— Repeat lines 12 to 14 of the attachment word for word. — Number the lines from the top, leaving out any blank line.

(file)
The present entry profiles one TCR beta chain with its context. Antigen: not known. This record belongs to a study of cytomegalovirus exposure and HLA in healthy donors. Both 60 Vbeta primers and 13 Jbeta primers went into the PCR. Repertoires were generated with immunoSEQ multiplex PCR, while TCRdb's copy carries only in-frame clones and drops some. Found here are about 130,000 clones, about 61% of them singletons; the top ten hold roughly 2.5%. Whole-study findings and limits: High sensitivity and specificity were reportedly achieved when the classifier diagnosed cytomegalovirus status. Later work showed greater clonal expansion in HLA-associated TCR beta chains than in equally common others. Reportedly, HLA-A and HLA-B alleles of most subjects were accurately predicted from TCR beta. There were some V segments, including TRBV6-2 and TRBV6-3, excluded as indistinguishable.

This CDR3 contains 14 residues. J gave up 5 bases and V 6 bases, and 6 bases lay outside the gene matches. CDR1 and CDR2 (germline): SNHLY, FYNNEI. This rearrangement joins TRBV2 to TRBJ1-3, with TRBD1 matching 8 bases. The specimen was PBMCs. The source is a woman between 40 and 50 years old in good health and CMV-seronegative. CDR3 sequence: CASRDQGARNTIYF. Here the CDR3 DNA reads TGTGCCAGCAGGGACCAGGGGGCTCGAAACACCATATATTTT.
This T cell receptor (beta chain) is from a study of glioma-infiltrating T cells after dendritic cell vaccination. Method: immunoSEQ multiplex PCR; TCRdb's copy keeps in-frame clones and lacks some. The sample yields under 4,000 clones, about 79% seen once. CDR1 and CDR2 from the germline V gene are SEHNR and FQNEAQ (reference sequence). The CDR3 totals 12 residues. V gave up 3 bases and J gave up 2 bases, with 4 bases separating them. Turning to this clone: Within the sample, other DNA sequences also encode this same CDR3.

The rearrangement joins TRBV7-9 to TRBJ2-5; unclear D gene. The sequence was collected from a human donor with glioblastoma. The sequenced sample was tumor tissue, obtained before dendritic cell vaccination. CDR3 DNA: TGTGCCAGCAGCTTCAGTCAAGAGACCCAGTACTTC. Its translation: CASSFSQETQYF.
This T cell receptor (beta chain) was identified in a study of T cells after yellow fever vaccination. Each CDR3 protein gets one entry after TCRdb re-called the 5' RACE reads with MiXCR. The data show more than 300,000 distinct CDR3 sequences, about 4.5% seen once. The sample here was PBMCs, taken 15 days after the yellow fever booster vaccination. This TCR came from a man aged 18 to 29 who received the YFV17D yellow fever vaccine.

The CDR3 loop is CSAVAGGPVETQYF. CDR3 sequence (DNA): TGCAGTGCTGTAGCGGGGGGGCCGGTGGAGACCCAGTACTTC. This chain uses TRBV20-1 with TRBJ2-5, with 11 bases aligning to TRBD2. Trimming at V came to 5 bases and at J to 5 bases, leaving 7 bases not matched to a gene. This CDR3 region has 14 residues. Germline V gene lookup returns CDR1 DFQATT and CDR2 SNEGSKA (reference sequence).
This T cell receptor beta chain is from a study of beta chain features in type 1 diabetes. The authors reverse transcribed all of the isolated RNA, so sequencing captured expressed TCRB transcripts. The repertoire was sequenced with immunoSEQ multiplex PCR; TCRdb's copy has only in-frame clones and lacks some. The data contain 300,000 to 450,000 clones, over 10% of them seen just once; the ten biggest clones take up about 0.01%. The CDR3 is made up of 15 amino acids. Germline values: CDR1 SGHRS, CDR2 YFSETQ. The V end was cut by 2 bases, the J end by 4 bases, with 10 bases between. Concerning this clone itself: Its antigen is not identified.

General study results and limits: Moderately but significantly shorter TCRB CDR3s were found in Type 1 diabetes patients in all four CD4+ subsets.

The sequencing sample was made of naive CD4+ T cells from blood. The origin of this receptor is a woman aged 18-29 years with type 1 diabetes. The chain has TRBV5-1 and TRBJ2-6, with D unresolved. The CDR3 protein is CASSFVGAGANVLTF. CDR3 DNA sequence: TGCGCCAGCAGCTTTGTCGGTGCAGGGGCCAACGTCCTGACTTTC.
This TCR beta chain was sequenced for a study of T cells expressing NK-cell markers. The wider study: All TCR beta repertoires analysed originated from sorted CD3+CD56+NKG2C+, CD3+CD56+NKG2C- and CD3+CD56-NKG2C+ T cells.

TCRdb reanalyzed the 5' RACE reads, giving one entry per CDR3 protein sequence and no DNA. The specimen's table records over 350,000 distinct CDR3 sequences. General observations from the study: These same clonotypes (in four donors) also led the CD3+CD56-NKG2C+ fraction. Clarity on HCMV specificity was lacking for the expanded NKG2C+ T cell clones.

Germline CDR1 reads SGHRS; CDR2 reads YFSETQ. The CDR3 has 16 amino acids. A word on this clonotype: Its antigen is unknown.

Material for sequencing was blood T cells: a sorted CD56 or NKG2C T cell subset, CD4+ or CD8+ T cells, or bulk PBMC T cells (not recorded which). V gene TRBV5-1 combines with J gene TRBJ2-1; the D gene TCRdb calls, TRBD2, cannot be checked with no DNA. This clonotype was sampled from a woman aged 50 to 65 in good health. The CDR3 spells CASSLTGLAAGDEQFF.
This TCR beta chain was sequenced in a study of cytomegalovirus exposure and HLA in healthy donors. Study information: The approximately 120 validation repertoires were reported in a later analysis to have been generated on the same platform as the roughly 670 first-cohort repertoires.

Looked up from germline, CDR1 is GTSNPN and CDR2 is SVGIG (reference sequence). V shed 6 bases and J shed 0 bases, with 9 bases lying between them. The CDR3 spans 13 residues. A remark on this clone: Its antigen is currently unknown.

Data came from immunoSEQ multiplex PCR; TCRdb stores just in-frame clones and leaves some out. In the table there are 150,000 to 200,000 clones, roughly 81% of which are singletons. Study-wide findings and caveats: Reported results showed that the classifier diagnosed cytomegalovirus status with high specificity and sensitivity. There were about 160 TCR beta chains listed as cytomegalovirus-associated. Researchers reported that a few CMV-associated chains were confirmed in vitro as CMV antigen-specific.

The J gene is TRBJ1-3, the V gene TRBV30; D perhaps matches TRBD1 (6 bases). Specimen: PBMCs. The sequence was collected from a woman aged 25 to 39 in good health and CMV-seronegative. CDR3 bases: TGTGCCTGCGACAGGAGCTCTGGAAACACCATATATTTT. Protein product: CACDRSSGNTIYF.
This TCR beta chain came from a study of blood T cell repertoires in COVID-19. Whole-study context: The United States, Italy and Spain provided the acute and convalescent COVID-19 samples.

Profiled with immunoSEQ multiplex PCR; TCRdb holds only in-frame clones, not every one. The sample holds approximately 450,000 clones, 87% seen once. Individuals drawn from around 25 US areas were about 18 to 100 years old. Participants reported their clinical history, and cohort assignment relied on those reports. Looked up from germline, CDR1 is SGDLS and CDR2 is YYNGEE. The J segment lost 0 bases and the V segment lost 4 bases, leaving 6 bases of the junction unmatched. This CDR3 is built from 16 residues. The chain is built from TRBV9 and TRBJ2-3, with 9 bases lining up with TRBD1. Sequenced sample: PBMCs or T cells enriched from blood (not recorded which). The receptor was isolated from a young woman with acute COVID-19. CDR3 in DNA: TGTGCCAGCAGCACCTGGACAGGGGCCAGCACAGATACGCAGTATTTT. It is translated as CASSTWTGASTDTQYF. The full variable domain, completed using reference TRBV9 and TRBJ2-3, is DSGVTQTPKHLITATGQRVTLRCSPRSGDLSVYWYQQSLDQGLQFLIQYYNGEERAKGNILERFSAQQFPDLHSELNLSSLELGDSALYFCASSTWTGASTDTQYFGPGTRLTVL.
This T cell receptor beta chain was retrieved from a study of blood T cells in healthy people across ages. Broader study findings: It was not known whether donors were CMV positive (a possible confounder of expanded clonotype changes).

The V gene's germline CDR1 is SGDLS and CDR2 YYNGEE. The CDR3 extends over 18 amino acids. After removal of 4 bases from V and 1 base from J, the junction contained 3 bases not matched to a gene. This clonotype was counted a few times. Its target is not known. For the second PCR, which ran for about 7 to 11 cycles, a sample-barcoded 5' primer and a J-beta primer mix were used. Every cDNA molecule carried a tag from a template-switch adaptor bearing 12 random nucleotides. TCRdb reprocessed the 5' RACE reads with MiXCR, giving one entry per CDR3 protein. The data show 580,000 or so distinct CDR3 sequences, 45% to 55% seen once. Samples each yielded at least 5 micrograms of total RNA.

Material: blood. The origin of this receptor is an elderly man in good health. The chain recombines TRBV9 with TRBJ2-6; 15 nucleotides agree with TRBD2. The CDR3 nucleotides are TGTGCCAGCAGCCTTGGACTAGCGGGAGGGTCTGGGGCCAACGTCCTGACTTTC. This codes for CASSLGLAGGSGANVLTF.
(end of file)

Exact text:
Germline CDR1 reads SGHRS; CDR2 reads YFSETQ. The CDR3 has 16 amino acids. A word on this clonotype: Its antigen is unknown.

Material for sequencing was blood T cells: a sorted CD56 or NKG2C T cell subset, CD4+ or CD8+ T cells, or bulk PBMC T cells (not recorded which). V gene TRBV5-1 combines with J gene TRBJ2-1; the D gene TCRdb calls, TRBD2, cannot be checked with no DNA. This clonotype was sampled from a woman aged 50 to 65 in good health. The CDR3 spells CASSLTGLAAGDEQFF.
This TCR beta chain was sequenced in a study of cytomegalovirus exposure and HLA in healthy donors. Study information: The approximately 120 validation repertoires were reported in a later analysis to have been generated on the same platform as the roughly 670 first-cohort repertoires.